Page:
Tuesday, August 16, 2011

Metaphor as imaginative rationality

In the IPS thread on a book about polydoxy the issue of metaphor came up. Mary said the following:

There is also a way in which metaphors, representative of our own lived experiences, are "more than" comparisons and similes. Here's a quote from David Richo's Catholic Means Universal that I've found helpful (Richo is a former Catholic who now considers himself Buddhist, btw):

"Gregory Baum, in Religion and Alienation, says that 'idolotry is absolutizing the finite and elevating a part to a whole.' There are two extremes. Taking teachings literally is idolatrous. Taking them as merely metaphorical in the literary sense is reductionist. Somewhere between there is an archetypal richness that has an authentic foundation in the human psyche and in the reality of the felt world. The richness is not reached through an analyzing intellect, which will insist on choosing either literal and/or metaphorical. It is reached by contact. It is a participatory experience. It happens at the soul level, where conscious and unconscious meet and opposites reconcile. 'The spirit does not dwell in concepts but in deeds and facts,' says Jung. For instance, the Incarnation can be seen as a metaphorical way of acknowledging that supreme love becomes real only when it appears in human beings acting it out in history...."


Yes, I agree; Mary.  I am pretty sure that's how Borg views this -- as exceeding the bounds of straightforward, rational (or literary) comparison, flowing into participatory mystery at the outer edges of our knowing.


Metaphors arise from our embodiment, and yet it is not quite accurate to oppose metaphor with reason. What the critics call reason L&J would call false reason. Remember the baby and its bathwater. I will re-post this, originally posted in the Bortoft thread:

Getting back to the quote that begins this thread about imagination, Lakoff & Johnson’s Metaphors We Live By (available online at this link) talk about an experiential synthesis of reason and imagination called imaginative rationality.

“What we are offering in the experientialist account of understanding and truth is an alternative which denies that subjectivity and objectivity are our only choices. We reject the objectivist view that there is absolute and unconditional truth without adopting the subjectivist alternative of truth as obtainable only through the imagination, unconstrained by external circumstances. The reason we have focused so much on metaphor is that it unites reason and imagination. Reason, at the very least, involves categorization, entailment, and inference. Imagination, in one of its many aspects, involves seeing one kind of thing in terms of another kind of thing—what we have called metaphorical thought. Metaphor is thus imaginative rationality. Since the categories of our everyday thought are largely metaphorical and our everyday reasoning involves metaphorical entailments and inferences, ordinary rationality is therefore imaginative by its very nature. Given our understanding of poetic metaphor in terms of metaphorical entailments and inferences, we can see that the products of the poetic imagination are, for the same reason, partially rational in nature” (138-9).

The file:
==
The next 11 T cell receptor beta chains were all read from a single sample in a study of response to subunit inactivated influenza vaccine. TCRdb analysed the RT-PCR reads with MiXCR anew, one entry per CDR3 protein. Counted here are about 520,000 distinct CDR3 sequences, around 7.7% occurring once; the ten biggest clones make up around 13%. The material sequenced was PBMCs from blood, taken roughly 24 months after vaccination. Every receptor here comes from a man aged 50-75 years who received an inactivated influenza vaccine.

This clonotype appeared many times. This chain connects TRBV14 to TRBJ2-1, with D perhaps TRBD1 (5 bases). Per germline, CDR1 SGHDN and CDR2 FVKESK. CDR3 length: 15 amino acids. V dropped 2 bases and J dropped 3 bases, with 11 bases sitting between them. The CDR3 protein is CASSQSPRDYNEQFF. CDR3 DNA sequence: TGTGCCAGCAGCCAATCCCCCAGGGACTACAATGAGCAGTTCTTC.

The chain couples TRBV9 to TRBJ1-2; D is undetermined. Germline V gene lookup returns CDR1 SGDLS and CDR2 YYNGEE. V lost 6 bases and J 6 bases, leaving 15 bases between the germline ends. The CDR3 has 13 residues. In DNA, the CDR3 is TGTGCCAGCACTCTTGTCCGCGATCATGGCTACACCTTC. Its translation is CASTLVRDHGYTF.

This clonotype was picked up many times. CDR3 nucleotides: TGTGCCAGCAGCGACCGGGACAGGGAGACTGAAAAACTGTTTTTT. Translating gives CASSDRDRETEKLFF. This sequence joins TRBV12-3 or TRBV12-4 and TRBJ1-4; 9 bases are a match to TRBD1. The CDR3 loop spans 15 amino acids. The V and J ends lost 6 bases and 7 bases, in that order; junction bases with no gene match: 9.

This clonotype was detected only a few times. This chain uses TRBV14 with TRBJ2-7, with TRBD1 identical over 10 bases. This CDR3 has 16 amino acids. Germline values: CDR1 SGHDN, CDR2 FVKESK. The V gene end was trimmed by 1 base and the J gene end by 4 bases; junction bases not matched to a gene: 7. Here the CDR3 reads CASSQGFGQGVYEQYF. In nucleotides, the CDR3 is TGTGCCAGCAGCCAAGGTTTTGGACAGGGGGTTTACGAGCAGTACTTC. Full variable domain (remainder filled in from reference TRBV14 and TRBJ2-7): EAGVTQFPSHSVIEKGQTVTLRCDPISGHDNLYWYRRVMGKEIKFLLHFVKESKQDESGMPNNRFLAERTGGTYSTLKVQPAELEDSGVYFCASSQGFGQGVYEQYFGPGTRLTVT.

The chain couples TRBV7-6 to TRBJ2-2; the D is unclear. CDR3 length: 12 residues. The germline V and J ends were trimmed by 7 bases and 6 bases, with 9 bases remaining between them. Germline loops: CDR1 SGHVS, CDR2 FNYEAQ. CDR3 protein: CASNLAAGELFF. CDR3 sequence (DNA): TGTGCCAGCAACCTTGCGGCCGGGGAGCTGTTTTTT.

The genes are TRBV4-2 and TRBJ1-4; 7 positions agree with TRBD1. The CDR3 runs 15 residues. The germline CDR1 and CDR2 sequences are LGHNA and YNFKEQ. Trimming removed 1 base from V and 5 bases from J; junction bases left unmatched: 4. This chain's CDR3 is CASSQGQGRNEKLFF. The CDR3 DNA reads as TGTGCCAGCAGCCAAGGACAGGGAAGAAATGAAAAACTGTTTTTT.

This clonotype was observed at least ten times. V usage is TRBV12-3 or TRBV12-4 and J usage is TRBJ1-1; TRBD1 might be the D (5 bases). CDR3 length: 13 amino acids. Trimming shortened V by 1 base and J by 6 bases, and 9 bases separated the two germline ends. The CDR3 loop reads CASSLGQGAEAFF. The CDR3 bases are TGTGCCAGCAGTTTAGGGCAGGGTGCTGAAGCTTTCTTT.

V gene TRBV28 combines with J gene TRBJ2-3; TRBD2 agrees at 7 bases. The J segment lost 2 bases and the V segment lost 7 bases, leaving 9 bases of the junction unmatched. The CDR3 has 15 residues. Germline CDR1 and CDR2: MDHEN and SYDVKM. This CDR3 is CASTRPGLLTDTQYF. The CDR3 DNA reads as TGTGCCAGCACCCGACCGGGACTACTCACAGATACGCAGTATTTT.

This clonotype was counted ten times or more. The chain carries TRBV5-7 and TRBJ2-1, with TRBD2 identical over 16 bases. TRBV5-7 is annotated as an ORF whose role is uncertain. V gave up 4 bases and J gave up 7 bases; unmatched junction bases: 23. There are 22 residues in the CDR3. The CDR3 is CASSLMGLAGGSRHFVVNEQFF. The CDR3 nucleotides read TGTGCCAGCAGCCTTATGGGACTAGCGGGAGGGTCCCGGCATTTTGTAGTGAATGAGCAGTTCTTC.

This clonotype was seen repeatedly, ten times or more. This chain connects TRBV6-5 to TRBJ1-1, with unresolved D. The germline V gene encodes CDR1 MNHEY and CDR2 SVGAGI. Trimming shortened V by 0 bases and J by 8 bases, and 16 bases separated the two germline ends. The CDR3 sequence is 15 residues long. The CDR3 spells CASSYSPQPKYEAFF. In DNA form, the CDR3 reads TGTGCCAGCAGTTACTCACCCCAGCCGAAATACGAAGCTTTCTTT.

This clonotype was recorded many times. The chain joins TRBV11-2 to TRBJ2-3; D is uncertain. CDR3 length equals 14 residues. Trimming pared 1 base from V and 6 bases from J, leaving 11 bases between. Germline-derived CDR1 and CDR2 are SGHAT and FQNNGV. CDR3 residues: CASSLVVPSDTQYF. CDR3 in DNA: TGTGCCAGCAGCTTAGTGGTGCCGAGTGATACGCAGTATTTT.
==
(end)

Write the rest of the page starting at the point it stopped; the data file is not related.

1. To be clear, I wasn't opposing metaphor and reason or appealing to 'false reason' in L&J's sense, and I don't think Mary (or the author she was quoting) was either. Yes, remember the baby in the bathwater!

  2. I wasn’t saying you were Balder. I was pointing to Rico, who borders on it when he said:

    “The richness is not reached through an analyzing intellect, which will insist on choosing either literal and/or metaphorical…. The spirit does not dwell in concepts but in deeds and facts.”

    There is no differentiation between this analyzing intellect and intellect, i.e., real and false reason. It seems intellect is just analyzing and concepts are apart from deeds and facts, whereas for L&J they are of not different in this way.

  3. Here is some more from Metaphors We Live By:

    “Metaphor is not merely a matter of language. It is a matter of conceptual structure. And conceptual structure is not merely a matter of the intellect—it involves all the natural dimensions of our experience, including aspects of our sense experiences: color, shape, texture, sound, etc…. Metaphors are not merely things to be seen beyond. In fact, one can see beyond them only by using other metaphors. It is as though the ability to comprehend experience through metaphor were a sense, like seeing or touching or hearing, with metaphors providing the only ways to perceive and experience much of the world. Metaphor is as much a part of our functioning as our sense of touch, and as precious” (235 - 8).

  4. Balder replied:

    Yes, I agree it would be problematic to try to separate intellect and concepts from deeds and facts in this way. Reading Richo's quotation, what I picked up on was a critique of a particular mode of interpretation or thinking: 'insist[ing] on choosing either literal and/or metaphorical.' I recently commented on a post by someone over on Facebook, where he was drawing a stark comparison between literal and metaphorical truths, and appeared to be insisting that science be seen as the realm of the literal and spirituality as the realm of the metaphorical and the two should be kept very distinct. I remarked to him that this struck me as an "Orange"/rationalist distinction -- which, here, I would identify as a mode of thinking which subscribes to 'false reason,' in L&J's terms. I took Richo to be criticizing such a rationalistic, non-participatory (non-embodied) dichotomy.


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